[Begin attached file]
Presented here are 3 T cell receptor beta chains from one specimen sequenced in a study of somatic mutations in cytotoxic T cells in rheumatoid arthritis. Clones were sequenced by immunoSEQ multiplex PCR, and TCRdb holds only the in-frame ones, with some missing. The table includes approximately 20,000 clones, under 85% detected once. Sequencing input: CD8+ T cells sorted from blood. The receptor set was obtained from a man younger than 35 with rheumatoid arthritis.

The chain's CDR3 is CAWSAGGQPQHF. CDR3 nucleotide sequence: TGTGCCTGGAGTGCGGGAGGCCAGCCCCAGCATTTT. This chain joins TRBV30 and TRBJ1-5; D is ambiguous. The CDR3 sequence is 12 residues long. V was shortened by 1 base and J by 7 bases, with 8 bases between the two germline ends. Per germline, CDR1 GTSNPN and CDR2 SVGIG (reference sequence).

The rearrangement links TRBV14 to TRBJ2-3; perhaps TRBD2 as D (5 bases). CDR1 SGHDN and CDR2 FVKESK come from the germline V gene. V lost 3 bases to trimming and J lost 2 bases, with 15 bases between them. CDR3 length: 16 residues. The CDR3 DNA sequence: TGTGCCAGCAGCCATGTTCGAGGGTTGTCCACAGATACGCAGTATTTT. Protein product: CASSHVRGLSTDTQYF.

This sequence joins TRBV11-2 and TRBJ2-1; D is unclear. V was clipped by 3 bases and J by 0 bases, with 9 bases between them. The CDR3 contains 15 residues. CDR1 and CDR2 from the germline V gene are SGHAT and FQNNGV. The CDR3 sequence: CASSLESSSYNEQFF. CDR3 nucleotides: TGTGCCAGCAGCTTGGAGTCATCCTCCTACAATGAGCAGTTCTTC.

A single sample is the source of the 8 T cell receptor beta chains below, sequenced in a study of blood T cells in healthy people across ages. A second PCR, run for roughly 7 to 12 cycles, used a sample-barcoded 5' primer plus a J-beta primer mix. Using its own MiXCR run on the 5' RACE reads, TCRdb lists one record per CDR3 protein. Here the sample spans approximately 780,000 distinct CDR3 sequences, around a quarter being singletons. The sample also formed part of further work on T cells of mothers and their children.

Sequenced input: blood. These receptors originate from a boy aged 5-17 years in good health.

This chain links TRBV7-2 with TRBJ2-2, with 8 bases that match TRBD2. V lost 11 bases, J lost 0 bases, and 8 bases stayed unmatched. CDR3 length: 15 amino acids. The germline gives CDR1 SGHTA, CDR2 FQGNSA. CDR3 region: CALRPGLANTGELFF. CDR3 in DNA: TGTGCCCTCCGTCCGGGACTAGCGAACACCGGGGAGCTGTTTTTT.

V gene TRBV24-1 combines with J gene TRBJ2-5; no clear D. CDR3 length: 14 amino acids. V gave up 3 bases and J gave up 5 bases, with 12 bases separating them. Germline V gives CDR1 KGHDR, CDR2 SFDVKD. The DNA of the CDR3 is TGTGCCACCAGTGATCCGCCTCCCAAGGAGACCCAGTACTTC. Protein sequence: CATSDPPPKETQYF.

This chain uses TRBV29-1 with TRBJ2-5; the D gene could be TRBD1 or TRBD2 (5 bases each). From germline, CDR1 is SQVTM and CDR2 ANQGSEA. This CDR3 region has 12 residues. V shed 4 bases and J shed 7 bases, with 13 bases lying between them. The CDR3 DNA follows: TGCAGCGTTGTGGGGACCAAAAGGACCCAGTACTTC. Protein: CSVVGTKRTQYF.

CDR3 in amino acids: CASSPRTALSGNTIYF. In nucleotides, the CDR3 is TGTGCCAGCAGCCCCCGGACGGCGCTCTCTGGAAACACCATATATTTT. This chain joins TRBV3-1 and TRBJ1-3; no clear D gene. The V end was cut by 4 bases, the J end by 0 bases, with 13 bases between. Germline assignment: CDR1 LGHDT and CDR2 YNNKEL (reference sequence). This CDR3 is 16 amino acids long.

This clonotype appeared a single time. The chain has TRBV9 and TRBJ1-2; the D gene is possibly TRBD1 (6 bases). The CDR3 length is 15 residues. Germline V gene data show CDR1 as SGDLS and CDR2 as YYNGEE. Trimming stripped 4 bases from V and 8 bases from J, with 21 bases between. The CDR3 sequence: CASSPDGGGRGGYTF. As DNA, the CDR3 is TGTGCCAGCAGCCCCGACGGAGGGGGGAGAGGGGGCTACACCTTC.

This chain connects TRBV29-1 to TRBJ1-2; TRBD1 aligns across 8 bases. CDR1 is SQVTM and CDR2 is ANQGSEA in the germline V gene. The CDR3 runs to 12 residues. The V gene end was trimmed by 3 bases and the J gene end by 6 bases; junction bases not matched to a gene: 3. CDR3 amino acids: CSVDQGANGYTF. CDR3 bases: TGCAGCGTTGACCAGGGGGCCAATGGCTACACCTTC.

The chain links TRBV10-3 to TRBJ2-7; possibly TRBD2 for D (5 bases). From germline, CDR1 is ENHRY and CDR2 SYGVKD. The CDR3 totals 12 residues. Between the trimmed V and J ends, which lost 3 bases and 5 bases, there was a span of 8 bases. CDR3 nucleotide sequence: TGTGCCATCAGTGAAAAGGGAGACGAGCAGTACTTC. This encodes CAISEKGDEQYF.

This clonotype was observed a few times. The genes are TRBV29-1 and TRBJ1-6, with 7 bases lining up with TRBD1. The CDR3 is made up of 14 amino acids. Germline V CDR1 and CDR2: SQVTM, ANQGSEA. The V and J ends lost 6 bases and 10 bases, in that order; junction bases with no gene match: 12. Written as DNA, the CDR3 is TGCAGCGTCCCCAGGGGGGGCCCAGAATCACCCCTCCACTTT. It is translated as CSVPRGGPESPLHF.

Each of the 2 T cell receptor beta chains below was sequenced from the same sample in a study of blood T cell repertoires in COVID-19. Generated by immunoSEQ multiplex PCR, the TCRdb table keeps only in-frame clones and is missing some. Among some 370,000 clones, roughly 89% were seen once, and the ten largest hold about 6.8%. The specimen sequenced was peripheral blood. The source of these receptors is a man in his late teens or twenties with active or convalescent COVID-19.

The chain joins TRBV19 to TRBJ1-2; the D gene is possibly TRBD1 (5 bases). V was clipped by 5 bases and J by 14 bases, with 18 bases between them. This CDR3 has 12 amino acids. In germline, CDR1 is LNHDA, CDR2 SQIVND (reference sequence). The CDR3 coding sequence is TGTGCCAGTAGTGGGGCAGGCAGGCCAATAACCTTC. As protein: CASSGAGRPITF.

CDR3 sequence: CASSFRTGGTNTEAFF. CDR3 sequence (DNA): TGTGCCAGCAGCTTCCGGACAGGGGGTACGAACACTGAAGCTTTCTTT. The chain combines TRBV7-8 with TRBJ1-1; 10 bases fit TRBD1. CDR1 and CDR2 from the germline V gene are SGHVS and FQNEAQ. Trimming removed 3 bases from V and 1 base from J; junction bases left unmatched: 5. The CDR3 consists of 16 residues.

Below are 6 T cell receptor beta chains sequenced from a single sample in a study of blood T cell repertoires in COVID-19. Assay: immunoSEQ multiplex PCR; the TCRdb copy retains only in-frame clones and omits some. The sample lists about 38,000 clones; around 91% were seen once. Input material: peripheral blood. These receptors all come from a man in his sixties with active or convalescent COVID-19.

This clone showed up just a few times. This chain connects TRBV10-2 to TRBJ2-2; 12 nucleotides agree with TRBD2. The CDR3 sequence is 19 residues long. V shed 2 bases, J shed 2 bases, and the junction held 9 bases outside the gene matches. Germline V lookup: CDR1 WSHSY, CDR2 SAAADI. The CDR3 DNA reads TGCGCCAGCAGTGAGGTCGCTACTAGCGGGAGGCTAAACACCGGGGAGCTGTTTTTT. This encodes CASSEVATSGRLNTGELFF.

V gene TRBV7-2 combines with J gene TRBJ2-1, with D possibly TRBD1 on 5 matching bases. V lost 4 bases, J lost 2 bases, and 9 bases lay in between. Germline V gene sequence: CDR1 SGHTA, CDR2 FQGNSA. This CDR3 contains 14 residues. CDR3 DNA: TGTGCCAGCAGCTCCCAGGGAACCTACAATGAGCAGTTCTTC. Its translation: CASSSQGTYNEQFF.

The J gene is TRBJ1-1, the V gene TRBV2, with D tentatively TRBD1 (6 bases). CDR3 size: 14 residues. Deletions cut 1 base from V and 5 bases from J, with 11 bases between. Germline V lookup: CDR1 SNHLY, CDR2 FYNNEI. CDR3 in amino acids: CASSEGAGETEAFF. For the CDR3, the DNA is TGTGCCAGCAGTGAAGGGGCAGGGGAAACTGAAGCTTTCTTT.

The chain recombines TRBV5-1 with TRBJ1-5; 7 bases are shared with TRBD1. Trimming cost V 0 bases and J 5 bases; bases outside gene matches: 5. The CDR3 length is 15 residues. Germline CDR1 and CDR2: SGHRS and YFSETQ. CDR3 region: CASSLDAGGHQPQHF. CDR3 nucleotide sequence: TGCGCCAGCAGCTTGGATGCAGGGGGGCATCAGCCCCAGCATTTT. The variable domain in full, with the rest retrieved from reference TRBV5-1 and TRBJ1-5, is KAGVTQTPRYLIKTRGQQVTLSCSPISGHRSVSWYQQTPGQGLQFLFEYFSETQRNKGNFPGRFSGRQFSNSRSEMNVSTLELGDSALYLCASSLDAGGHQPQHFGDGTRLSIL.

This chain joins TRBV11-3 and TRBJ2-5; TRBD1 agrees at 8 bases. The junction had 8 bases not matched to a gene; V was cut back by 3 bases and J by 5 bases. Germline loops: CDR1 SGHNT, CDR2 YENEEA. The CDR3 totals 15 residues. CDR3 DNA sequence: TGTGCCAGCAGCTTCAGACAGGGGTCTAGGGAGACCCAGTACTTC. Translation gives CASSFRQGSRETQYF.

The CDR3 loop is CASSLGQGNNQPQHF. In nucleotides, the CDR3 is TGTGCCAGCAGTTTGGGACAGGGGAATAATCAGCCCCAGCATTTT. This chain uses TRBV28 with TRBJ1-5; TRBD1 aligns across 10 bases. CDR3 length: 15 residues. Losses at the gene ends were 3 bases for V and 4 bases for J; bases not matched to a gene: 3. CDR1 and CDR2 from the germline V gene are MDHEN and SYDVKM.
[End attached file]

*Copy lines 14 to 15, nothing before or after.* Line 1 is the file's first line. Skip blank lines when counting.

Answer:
This clonotype was observed a few times. The genes are TRBV29-1 and TRBJ1-6, with 7 bases lining up with TRBD1. The CDR3 is made up of 14 amino acids. Germline V CDR1 and CDR2: SQVTM, ANQGSEA. The V and J ends lost 6 bases and 10 bases, in that order; junction bases with no gene match: 12. Written as DNA, the CDR3 is TGCAGCGTCCCCAGGGGGGGCCCAGAATCACCCCTCCACTTT. It is translated as CSVPRGGPESPLHF.

Each of the 2 T cell receptor beta chains below was sequenced from the same sample in a study of blood T cell repertoires in COVID-19. Generated by immunoSEQ multiplex PCR, the TCRdb table keeps only in-frame clones and is missing some. Among some 370,000 clones, roughly 89% were seen once, and the ten largest hold about 6.8%. The specimen sequenced was peripheral blood. The source of these receptors is a man in his late teens or twenties with active or convalescent COVID-19.